Friday, 16 December 2011

A Contentious Voice Silenced Forever

Today I heard the news that Christopher Hitchens had died. I have to say it surprised me; I knew his cancer was progressing but weirdly I hadn't thought about how ill he was, likely due to how busy he's been this last year. I have a lot of mixed feelings about the man, and even more about his opinions, but it saddened me nonetheless. His writing style has always impressed me, and I can't help but admire someone who can infuriate me so much and yet force me to reconsider my own point of view in light of their arguments. But the biggest reason it hit me is he is one of only a handful of writers I found in my teen years who were expressing an atheist perspective without fear.

A quick background; I am an atheist and know now that I always was. But there was a stage in my teens when the notion scared the shit out of me. I couldn't accept that there was "nothing" out there, or any purpose to life/the universe/everything, but I also couldn't accept that there was a sentient being in charge or some mystical energy binding us together. I was a bit spiritually lost, to put it simply. My parents are atheists too but I wanted to work out  my position on my own, lest I be accused of just copying them. I read a lot about magic, vampirism, Christianity, Islam, Hinduism, Judaism, Paganism, Gnosticism, Druidism - anything I could get my hands on. But none of it helped, as I never thought any of them were coming close to "reality" (as I perceived it). None of them felt right. Then I came across atheist writings and among them was Christopher Hitchens. It was a revelation. I realised I wasn't alone, nor the first to question the reality of religion and the nature of faith. They were asking the same questions I was asking. They (and all the science related stuff I read and watched) led me to have an epiphany that there didn't have to be a point to the universe, there didn't have to be a reason for my existence, per se. I could instead create my own purpose, my own reason for living. For me, that was an incredibly freeing moment and I've never looked back.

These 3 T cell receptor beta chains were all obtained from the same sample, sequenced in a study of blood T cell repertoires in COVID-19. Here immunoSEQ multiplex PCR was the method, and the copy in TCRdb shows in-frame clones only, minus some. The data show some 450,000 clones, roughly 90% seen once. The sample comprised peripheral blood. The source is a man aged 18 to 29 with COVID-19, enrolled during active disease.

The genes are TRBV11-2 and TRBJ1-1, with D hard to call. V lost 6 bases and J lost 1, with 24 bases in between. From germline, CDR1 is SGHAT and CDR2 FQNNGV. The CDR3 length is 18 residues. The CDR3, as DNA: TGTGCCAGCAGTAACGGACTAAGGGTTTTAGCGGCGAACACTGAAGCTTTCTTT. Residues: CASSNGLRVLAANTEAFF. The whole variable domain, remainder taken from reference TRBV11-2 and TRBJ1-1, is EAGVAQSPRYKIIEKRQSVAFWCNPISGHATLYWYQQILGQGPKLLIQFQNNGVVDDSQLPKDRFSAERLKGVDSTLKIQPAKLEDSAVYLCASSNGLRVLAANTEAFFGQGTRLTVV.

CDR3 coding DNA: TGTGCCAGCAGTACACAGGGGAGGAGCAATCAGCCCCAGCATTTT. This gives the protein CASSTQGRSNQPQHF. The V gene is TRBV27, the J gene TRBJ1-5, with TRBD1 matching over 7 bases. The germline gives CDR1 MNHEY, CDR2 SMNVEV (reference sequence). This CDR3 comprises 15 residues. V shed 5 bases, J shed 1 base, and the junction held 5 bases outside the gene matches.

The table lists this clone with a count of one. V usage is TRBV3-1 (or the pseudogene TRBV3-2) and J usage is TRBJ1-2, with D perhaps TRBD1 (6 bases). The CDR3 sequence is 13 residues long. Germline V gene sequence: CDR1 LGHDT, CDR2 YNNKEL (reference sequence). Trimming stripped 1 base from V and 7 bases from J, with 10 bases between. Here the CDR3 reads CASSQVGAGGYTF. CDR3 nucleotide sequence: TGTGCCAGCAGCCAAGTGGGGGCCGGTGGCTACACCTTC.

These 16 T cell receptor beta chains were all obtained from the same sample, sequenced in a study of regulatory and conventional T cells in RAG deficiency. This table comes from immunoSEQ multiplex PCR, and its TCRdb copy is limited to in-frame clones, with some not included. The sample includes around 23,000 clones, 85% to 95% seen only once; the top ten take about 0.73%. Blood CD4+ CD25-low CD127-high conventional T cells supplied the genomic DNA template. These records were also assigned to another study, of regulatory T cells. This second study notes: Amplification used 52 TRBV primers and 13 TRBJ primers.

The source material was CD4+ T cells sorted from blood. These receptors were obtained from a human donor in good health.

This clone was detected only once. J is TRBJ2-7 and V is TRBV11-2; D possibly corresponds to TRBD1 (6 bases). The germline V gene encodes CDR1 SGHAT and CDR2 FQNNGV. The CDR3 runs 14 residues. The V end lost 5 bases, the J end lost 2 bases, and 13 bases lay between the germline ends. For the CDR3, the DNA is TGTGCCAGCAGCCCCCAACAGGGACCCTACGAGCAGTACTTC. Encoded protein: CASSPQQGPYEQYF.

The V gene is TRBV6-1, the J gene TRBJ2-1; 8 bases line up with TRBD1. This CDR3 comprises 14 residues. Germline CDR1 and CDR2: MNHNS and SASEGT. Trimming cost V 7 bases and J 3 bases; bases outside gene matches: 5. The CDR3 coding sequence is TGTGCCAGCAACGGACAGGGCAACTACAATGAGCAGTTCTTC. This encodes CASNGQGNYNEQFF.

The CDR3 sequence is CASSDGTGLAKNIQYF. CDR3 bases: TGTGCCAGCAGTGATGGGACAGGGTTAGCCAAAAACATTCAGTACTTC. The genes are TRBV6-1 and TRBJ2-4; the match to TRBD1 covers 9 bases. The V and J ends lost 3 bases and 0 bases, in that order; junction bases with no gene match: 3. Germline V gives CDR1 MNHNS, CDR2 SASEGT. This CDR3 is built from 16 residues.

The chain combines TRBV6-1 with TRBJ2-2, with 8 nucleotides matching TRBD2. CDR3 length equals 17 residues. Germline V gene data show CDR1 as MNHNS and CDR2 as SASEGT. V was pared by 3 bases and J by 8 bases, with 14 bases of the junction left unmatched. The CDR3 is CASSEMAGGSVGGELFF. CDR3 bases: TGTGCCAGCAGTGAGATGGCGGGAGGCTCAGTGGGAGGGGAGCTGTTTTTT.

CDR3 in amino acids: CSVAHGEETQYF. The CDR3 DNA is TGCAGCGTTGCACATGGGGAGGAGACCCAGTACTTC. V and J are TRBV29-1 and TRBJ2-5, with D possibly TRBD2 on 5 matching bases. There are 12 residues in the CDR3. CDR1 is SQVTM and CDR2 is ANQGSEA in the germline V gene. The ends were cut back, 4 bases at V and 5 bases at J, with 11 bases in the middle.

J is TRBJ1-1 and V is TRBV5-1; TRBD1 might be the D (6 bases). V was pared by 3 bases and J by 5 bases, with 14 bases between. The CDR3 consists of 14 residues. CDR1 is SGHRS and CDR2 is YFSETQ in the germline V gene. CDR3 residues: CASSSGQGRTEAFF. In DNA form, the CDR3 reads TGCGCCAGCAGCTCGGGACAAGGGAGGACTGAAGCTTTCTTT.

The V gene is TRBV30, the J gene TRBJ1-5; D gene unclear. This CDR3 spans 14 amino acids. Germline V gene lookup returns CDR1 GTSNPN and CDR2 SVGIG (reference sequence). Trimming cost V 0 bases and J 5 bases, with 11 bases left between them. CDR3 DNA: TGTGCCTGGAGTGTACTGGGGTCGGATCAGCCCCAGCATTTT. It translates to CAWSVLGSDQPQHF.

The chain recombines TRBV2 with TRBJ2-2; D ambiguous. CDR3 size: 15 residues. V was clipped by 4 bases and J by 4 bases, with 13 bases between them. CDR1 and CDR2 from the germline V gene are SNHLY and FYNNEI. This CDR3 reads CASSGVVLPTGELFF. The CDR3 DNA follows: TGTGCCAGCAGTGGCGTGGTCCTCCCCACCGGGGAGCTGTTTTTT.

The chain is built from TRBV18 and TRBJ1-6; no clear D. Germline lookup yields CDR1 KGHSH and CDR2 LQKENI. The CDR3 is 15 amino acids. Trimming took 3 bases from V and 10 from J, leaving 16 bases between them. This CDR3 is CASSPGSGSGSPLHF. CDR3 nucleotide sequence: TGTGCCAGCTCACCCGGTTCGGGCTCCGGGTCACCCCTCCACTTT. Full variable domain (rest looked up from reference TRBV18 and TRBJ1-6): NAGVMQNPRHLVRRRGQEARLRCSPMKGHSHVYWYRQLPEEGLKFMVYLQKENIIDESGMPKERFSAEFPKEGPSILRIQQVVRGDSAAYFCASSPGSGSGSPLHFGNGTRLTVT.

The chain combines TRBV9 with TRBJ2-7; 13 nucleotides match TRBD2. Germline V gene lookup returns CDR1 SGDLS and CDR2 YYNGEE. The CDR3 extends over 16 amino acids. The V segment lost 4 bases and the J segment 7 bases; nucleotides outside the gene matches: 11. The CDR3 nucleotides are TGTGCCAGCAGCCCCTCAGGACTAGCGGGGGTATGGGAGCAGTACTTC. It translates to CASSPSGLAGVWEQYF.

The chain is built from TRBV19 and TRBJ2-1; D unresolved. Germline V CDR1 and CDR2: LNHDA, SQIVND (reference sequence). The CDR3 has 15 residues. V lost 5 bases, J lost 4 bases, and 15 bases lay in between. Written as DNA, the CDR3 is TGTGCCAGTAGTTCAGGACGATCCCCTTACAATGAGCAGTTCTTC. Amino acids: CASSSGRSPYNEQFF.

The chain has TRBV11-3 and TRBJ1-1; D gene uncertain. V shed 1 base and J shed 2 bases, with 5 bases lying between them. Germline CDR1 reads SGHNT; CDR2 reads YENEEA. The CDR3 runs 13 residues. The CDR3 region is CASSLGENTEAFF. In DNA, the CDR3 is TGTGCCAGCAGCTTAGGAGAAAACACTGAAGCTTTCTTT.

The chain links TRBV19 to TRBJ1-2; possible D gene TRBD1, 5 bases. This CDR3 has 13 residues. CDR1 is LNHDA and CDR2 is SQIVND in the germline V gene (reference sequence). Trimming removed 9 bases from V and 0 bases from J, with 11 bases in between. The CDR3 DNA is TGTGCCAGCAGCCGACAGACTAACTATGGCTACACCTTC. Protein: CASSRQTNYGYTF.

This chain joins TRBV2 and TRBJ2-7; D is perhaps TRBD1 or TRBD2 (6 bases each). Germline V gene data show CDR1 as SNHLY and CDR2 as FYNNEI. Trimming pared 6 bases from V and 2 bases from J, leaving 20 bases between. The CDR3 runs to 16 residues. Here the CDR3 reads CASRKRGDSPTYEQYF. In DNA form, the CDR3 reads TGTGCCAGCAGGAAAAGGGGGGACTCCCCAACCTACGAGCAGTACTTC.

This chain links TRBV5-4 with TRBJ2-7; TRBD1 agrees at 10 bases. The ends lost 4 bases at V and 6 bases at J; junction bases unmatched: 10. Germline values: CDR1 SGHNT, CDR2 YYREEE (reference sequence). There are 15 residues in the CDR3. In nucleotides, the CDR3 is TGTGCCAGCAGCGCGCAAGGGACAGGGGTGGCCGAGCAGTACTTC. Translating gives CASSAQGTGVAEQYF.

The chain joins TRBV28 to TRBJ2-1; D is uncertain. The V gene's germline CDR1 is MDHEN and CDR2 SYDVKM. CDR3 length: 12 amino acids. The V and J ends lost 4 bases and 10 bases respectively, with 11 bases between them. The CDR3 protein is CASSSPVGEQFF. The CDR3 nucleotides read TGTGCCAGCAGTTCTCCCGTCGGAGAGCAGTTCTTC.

I was already an atheist, but those writers allowed me to articulate why. Hitchens was one of a small group willing to be unpopular, prepared to say things no one wanted to hear. I turned away from him and Dawkins over the years, as I have no bug bear with those who have faith, and I found their constant attacks on those with faith tiresome and their attitudes were far too morally superior for my tastes. However I appreciate and admire them for showing me that there was another way, as well as showing me that it is possible to agree and disagree (vehemently!) with someone's opinions at the same time.

I know Mr. Hitchens isn't aware of this, or looking down from on high (unless he got a VERY big surprise) but nonetheless: RIP.


  1. He was a brave man and a gifted writer, but I found him confrontational in his views - indeed he admitted enjoying that kind of debate. I also admire him for being able to change his mind, which is unusual for a polemicist.

  2. Thanks Gorilla (love that username btw!)

    Confrontational was definitely his style, and was one of the things that used to aggravate me about him. And yes, his ability to change his mind, and admit he got it wrong was something I admired about him too. I find it a rare trait in anyone (including myself!)

  3. I've never heard of Hitchens, but I seem to be having the same problem that you had. Perhaps I'll give him a try and see what I find. As I am finding myself entirely against religion period. Much to the dismay of my parents.

  4. Hi Scarecrow, thanks for your comment. Hitchen's atheist writings are well worth reading if you're looking for another point of view. Take what he says with a pinch of salt though, as his style is very confrontational! Dawkins is also very good, though I prefer his science books over his atheist ones - The God Delusion and The Selfish Gene are worth a go, especially the latter if you're interested in understanding more about evolution (it blew my mind).

    It was a scary and dark place for me when I was working out my place in the Universe (that sounds so pretentious but it's the only way I can think to describe it!). Science and history helped me massively, but it's a long road. Just know you're not alone, and wherever you end up you'll have the satisfaction of knowing you worked it out yourself.